U.S. Supreme Court

Divided Supreme Court refuses to block border wall construction

  • Print.

border wall

U.S.-Mexico border fence in Texas. Image from Shutterstock.com.

In a 5-4 vote Friday, the U.S. Supreme Court declined to block President Donald Trump from spending military funds on the border wall as litigation continues.

The court refused to act in a one-sentence order, report the New York Times, the Washington Post and SCOTUSblog.

Justice Stephen G. Breyer dissented, joined by Justices Ruth Bader Ginsburg, Sonia Sotomayor and Elena Kagan.

The Sierra Club and the Southern Border Communities Coalition had asked the Supreme Court to lift its emergency stay, granted in July 2019, that allowed Trump to use $2.5 billion in military funds for the border wall.

“When this court granted its initial stay,” the groups argued, “it presumably assumed that it was merely granting interim relief, not deciding the merits in the guise of stay. That is no longer the case.”

The groups argued that the government has “spent the past year rushing construction of a border wall that Congress denied and that multiple courts have all found unlawful.” Leaving the stay in place will allow the government to complete the project, the groups said.

The 9th U.S. Circuit Court of Appeals at San Francisco had ruled in June that Trump violated the Constitution’s appropriations clause when he transferred Department of Defense funds to construct parts of the wall in California, Arizona and New Mexico. The court said the statute cited by the government did not authorize the spending.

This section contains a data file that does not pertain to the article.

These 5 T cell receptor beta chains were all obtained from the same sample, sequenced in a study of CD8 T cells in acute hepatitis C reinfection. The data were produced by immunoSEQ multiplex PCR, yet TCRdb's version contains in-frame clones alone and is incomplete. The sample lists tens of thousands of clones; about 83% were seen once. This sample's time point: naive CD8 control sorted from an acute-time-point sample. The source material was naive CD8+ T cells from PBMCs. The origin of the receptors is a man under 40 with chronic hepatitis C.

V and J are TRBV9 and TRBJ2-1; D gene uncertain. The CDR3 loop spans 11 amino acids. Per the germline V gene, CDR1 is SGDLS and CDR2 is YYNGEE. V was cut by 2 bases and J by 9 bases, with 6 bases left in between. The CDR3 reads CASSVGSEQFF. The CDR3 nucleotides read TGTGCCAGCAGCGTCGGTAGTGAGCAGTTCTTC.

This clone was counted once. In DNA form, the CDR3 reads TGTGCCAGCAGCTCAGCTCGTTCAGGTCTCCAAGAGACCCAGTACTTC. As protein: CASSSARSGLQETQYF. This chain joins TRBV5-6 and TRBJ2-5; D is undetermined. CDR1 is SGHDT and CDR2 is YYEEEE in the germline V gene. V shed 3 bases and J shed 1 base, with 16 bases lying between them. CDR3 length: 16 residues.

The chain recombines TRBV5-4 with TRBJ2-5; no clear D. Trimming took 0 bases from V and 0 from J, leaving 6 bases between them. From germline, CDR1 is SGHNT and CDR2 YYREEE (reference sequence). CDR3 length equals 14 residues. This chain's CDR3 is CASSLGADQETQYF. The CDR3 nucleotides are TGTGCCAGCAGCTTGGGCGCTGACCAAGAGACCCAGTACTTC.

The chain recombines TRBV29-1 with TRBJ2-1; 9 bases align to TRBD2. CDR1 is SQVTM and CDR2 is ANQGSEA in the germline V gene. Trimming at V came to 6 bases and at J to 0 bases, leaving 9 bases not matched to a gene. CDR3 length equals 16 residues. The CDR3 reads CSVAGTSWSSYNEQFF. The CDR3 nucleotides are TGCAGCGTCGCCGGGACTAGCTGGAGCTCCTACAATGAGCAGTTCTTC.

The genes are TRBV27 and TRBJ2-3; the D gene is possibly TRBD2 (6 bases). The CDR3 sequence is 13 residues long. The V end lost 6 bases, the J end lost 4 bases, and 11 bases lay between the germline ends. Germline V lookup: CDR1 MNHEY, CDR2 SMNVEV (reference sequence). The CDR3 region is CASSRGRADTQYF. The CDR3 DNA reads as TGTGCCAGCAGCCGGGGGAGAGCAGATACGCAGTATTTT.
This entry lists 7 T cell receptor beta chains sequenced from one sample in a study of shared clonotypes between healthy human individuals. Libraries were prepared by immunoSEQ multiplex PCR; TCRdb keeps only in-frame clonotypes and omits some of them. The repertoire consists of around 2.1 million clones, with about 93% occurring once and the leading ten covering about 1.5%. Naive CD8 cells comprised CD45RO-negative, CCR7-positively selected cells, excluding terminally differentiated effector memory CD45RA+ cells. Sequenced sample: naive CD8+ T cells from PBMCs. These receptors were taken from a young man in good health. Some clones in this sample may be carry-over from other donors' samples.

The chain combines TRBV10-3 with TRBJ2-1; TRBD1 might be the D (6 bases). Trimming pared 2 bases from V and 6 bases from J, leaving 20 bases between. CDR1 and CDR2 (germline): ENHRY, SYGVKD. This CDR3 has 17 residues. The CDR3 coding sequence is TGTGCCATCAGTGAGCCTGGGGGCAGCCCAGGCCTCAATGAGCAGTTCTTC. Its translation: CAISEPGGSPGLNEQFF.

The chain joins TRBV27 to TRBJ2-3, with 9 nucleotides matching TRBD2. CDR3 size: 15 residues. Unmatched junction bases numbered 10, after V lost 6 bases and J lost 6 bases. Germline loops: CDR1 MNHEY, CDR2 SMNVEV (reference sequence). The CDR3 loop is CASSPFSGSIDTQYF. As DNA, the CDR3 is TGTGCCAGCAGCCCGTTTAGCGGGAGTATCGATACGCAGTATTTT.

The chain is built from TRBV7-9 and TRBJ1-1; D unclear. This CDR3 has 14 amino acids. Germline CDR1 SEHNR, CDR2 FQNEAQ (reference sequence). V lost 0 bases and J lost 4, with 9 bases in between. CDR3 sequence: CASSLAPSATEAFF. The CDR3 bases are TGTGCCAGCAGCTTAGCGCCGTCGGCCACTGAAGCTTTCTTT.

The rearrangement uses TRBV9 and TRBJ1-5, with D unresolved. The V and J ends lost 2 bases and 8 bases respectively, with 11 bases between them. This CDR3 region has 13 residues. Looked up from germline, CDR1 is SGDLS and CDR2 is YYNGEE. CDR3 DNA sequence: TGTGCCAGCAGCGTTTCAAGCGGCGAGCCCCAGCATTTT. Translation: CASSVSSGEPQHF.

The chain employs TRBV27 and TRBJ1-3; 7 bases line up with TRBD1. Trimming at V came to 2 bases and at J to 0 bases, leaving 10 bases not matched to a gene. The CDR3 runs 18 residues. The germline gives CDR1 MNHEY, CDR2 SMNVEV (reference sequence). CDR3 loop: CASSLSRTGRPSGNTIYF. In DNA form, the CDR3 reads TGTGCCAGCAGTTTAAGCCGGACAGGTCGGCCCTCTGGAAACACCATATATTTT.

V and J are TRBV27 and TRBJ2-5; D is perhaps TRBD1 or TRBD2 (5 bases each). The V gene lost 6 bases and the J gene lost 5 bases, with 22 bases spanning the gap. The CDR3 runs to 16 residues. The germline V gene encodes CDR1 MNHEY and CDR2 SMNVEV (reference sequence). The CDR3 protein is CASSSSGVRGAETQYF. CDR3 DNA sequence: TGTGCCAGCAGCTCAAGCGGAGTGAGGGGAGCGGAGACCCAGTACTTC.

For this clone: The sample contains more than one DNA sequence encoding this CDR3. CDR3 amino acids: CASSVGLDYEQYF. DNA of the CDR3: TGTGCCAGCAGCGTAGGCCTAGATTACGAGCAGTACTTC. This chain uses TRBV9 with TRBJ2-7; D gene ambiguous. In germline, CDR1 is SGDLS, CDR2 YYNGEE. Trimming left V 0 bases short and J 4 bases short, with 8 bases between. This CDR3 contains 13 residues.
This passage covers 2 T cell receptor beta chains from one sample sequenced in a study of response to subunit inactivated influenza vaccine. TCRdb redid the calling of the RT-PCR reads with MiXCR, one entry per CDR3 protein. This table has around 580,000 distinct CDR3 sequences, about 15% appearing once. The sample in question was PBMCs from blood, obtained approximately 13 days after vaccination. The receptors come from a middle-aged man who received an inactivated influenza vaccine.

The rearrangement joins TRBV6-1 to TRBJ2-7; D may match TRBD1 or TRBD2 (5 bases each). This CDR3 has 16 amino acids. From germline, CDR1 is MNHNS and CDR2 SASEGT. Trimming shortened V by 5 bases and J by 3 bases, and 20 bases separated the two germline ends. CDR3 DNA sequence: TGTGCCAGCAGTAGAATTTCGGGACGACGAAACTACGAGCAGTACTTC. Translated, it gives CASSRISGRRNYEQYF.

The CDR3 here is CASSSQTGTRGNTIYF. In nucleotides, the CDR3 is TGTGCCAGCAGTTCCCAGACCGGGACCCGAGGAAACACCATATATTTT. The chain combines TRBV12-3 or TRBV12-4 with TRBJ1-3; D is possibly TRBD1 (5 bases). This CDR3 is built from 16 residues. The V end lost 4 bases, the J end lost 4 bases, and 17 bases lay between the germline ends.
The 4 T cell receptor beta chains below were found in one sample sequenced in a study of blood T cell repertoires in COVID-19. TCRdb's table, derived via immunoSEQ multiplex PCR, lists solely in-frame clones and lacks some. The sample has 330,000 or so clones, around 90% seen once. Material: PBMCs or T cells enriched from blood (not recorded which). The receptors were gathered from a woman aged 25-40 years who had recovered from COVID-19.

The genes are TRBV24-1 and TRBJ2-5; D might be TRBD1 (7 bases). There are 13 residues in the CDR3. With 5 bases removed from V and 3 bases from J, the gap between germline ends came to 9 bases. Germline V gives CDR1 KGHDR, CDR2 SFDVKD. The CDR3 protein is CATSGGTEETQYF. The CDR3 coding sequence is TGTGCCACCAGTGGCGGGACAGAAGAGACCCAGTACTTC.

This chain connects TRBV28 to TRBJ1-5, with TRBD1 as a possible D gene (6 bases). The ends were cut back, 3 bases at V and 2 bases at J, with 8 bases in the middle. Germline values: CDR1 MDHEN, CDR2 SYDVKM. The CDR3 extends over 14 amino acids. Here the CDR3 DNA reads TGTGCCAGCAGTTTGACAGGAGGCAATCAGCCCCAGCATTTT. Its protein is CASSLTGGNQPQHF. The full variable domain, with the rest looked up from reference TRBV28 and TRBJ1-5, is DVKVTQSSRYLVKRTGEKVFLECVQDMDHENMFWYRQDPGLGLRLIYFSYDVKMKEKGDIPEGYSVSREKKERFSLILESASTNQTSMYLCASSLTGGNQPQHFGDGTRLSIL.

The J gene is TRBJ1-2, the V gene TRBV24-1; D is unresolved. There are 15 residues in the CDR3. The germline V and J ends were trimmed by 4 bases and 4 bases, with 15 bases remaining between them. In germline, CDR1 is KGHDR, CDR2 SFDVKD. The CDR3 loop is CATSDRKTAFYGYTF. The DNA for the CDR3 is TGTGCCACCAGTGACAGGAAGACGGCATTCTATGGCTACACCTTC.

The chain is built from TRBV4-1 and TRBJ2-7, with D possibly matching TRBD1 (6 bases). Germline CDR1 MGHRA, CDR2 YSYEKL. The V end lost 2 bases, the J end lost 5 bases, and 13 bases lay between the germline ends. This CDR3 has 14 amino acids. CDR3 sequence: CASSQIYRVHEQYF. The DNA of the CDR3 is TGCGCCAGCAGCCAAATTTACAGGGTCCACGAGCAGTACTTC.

Breyer had argued last year that the case raises “important questions about the ability of private parties to enforce Congress’ appropriations power.” He had suggested a compromise that allowed the government to finalize contracts but did not allow it to spend funds or begin construction.

In his dissent Friday, Breyer said the government has apparently finalized its contracts, avoiding irreparable harm it claimed in last year’s stay application. Letting construction continue may operate, in effect, as a decision on the merits, he said.

The government says it plans to file a petition for certiorari in the case by Aug. 7.

The American Civil Liberties Union represented the Sierra Club and the Southern Border Communities Coalition in the case, Trump v. Sierra Club.

Give us feedback, share a story tip or update, or report an error.